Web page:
Scientists from Britain’s Cardiff University have found the root cause of asthma -- a discovery that could pave the way for a new treatment within five years. The researchers found that an overactive calcium sensing receptor (CaSR) reacts to environmental triggers like allergens, cigarette smoke and car fumes, inflaming and narrowing the airway, and eventually causing the potentially fatal symptoms of asthma.
Daniela Riccardi, a researcher from Cardiff University, described the findings as “completely unexpected.”
"I previously worked on investigating the role of this particular sensor in other conditions, such as osteoporosis, before we found that this sensor was present in the airways," she told the Wired magazine. "The triggers release chemicals that activate a sensor in the airways -- if we can block these sensors we can prevent all the symptoms. We knew these chemicals were released during asthma attacks, but didn't know how they worked and didn't have the drug target that could prevent all of these symptoms. Now we know exactly how they work, we can prevent all of these symptoms."
After they understood the role that CaSR played in asthma, the team said they may have found a novel way to treat it. According to the findings of the study, a class of drugs known as calcilytics affects the CaSR and reverses the reactions that cause asthmatic symptoms.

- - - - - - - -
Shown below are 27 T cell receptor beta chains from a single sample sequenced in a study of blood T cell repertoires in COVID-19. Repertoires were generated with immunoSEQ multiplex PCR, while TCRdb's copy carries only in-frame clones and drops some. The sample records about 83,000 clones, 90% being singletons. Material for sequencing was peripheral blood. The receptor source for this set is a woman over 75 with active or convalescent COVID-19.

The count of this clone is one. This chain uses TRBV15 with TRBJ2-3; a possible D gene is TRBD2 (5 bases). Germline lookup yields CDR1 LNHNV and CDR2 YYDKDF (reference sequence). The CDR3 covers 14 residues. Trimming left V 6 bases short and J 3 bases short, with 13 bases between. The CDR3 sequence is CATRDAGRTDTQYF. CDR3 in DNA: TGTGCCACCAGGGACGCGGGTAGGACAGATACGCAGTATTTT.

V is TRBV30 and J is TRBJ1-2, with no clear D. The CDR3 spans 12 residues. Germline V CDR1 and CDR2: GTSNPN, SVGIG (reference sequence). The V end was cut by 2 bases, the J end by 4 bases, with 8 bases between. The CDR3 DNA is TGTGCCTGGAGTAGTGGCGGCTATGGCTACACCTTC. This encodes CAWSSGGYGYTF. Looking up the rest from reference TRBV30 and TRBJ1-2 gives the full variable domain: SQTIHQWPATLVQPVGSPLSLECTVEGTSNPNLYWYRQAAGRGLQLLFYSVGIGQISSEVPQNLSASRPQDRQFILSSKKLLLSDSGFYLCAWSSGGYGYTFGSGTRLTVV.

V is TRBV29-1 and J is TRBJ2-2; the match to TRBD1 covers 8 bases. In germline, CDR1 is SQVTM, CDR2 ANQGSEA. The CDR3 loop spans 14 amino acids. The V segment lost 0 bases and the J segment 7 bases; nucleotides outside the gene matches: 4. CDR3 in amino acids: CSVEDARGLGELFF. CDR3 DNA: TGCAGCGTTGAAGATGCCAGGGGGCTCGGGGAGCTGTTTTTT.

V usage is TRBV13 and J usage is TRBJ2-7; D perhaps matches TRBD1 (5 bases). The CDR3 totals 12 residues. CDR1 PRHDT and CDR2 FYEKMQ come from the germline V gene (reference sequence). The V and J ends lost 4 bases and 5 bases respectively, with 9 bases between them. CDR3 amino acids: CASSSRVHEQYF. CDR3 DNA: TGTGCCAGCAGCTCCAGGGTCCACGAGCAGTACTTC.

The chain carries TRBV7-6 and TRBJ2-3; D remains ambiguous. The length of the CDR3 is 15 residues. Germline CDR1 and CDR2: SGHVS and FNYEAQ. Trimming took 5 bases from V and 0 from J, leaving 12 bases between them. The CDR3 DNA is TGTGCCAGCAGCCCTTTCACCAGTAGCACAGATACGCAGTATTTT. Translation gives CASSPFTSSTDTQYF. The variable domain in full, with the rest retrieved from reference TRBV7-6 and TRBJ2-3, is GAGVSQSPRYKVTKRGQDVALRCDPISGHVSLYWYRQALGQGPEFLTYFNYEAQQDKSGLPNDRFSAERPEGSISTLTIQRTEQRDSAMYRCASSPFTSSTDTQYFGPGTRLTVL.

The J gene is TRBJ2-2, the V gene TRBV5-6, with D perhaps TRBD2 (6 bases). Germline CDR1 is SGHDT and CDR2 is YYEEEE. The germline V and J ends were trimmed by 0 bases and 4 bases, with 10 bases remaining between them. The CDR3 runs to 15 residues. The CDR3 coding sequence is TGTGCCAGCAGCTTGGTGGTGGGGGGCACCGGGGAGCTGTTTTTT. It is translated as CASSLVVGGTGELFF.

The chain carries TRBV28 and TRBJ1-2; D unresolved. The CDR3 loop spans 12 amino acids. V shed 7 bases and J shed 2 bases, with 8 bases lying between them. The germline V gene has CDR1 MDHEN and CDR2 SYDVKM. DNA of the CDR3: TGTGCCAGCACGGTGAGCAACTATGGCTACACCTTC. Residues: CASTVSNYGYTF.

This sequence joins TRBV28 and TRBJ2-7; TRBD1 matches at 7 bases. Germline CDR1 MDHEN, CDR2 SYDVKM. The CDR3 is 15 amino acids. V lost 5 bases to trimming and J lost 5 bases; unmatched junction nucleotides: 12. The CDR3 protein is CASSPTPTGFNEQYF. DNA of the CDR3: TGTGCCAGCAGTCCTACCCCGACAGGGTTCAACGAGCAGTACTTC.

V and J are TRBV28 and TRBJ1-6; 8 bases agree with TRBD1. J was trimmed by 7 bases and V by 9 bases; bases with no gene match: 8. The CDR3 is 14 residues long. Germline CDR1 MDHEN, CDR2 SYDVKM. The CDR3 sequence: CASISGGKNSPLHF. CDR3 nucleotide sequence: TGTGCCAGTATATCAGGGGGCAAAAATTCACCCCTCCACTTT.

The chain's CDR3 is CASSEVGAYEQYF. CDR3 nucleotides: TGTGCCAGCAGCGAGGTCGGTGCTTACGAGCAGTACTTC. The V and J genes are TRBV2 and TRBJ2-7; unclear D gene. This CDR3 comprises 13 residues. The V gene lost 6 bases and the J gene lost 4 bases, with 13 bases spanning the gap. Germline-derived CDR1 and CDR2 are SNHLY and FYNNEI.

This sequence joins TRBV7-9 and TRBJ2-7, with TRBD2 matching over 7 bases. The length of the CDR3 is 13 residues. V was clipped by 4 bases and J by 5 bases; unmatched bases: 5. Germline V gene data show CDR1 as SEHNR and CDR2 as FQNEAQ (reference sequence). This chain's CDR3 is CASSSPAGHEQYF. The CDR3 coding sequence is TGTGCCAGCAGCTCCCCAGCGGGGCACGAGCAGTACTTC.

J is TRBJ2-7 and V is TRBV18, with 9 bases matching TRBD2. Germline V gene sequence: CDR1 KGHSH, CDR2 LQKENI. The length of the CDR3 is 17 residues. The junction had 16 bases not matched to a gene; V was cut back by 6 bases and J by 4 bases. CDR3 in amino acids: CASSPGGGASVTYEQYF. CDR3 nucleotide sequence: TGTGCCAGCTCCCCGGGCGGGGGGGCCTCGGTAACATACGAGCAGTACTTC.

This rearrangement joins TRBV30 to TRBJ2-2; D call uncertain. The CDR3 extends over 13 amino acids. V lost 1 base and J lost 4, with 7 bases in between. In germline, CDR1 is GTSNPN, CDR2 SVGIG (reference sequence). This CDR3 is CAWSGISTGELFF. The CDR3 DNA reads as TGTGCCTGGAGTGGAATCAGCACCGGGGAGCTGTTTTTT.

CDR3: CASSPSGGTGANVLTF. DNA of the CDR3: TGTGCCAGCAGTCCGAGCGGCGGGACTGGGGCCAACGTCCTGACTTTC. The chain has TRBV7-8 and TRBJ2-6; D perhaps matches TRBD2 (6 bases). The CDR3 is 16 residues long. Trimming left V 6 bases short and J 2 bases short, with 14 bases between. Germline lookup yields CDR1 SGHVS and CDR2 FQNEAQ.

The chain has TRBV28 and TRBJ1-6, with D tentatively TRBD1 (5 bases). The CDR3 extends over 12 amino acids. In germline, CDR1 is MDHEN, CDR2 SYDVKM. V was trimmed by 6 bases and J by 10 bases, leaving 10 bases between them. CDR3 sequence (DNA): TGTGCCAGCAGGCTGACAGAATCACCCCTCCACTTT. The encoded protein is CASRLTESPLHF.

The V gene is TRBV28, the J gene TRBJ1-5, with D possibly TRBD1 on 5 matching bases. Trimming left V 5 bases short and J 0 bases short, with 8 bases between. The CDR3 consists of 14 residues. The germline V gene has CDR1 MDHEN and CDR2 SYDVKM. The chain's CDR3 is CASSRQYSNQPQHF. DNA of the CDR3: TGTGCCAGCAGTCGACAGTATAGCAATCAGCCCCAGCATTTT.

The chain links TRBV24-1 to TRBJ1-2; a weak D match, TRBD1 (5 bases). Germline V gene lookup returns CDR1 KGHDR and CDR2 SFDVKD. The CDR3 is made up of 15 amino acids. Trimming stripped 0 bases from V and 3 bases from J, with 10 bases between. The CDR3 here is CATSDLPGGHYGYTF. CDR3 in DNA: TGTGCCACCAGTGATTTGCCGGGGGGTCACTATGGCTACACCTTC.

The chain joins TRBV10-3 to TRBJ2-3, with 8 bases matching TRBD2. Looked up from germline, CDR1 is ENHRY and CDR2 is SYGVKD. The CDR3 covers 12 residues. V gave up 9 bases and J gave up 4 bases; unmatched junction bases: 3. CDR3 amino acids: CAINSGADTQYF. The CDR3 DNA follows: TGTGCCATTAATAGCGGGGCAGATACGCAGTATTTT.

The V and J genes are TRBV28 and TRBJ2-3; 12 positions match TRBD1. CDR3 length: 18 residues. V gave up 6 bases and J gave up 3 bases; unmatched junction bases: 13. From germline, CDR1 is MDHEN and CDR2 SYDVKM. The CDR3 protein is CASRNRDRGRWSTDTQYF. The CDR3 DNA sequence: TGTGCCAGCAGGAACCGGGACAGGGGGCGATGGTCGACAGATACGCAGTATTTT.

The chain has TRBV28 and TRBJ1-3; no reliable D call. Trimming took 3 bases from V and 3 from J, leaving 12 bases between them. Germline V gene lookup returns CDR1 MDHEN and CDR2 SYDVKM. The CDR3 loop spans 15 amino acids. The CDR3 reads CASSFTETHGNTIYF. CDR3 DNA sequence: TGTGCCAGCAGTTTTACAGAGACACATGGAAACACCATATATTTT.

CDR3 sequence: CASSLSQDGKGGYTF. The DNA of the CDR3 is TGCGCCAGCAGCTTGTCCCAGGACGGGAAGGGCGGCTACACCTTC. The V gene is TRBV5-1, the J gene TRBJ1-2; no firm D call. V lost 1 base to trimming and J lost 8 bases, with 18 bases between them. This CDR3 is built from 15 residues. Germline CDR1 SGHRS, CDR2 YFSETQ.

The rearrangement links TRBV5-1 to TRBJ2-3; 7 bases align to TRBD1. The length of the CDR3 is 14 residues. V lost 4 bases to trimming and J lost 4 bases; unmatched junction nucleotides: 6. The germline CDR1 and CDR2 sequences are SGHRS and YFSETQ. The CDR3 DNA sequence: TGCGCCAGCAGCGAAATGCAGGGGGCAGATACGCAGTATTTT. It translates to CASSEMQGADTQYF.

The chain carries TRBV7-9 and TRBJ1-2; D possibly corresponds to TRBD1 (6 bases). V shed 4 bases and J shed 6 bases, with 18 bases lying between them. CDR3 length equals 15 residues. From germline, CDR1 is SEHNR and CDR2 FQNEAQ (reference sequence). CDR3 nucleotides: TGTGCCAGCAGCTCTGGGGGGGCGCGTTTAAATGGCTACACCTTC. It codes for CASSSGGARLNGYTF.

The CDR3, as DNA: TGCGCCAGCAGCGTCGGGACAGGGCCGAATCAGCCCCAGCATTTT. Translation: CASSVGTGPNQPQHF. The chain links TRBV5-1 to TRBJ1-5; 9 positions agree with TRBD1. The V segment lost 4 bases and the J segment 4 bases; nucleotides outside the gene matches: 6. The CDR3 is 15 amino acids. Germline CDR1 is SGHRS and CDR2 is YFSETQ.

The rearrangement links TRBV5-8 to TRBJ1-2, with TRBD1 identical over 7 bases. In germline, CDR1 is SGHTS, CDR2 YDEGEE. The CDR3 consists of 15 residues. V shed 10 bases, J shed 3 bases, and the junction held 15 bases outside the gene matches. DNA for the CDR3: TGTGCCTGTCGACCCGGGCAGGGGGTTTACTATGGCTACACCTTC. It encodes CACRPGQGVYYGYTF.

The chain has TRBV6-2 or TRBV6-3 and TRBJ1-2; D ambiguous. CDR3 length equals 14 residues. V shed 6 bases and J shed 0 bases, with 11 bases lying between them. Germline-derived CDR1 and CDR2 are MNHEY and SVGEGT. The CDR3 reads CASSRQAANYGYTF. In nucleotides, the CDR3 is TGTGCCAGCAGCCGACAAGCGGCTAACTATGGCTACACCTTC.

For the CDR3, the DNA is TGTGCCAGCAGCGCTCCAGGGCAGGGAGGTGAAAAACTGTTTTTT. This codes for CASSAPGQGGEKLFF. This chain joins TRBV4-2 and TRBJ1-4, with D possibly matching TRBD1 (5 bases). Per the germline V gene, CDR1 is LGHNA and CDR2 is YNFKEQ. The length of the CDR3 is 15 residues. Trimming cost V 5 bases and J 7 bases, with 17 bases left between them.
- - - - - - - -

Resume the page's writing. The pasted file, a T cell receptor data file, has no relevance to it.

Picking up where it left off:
Calcilytics were originally developed as a treatment for osteoporosis over a decade ago, but were retired after they were found to be generally ineffective.
The team hopes to one day replace inhalers by making sure asthmatics never have to experience the symptoms. "If we can prove that calcilytics are safe when administered directly to the lung in people, then in five years we could be in a position to treat patients and potentially stop asthma from happening in the first place," Riccardi said in a press release on Thursday.
The first clinical trials to test calcilytics in asthma patients have already been designed, the Medical Daily reported. The team is awaiting funding, but human trials are expected to begin within two years.